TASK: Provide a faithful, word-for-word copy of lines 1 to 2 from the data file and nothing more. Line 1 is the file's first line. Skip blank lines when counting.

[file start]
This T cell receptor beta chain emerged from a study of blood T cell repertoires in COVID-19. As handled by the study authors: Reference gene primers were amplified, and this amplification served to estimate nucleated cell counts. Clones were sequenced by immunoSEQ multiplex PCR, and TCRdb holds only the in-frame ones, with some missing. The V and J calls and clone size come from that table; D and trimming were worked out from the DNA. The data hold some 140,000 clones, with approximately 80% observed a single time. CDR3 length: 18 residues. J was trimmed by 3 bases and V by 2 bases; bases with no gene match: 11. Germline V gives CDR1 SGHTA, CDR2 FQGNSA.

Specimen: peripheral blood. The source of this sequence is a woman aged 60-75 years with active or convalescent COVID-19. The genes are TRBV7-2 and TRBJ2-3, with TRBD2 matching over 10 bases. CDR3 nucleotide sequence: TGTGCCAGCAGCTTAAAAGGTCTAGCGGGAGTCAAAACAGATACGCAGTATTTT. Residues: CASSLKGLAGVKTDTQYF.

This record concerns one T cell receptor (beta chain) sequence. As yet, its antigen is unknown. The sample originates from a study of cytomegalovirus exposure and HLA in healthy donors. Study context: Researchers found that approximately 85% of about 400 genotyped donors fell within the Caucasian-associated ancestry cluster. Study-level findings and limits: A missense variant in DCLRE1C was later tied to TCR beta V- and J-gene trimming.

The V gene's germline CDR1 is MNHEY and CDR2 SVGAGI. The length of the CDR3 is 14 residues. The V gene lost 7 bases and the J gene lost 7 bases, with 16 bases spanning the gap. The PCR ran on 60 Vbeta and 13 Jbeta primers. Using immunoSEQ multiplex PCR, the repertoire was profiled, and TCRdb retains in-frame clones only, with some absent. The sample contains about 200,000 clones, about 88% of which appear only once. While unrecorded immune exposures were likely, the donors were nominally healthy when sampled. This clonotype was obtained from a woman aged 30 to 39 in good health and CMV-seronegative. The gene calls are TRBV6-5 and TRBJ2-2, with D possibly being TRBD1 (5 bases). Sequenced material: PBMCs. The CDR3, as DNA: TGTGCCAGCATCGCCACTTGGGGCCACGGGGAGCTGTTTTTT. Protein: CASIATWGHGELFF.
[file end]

This T cell receptor beta chain emerged from a study of blood T cell repertoires in COVID-19. As handled by the study authors: Reference gene primers were amplified, and this amplification served to estimate nucleated cell counts. Clones were sequenced by immunoSEQ multiplex PCR, and TCRdb holds only the in-frame ones, with some missing. The V and J calls and clone size come from that table; D and trimming were worked out from the DNA. The data hold some 140,000 clones, with approximately 80% observed a single time. CDR3 length: 18 residues. J was trimmed by 3 bases and V by 2 bases; bases with no gene match: 11. Germline V gives CDR1 SGHTA, CDR2 FQGNSA.

Specimen: peripheral blood. The source of this sequence is a woman aged 60-75 years with active or convalescent COVID-19. The genes are TRBV7-2 and TRBJ2-3, with TRBD2 matching over 10 bases. CDR3 nucleotide sequence: TGTGCCAGCAGCTTAAAAGGTCTAGCGGGAGTCAAAACAGATACGCAGTATTTT. Residues: CASSLKGLAGVKTDTQYF.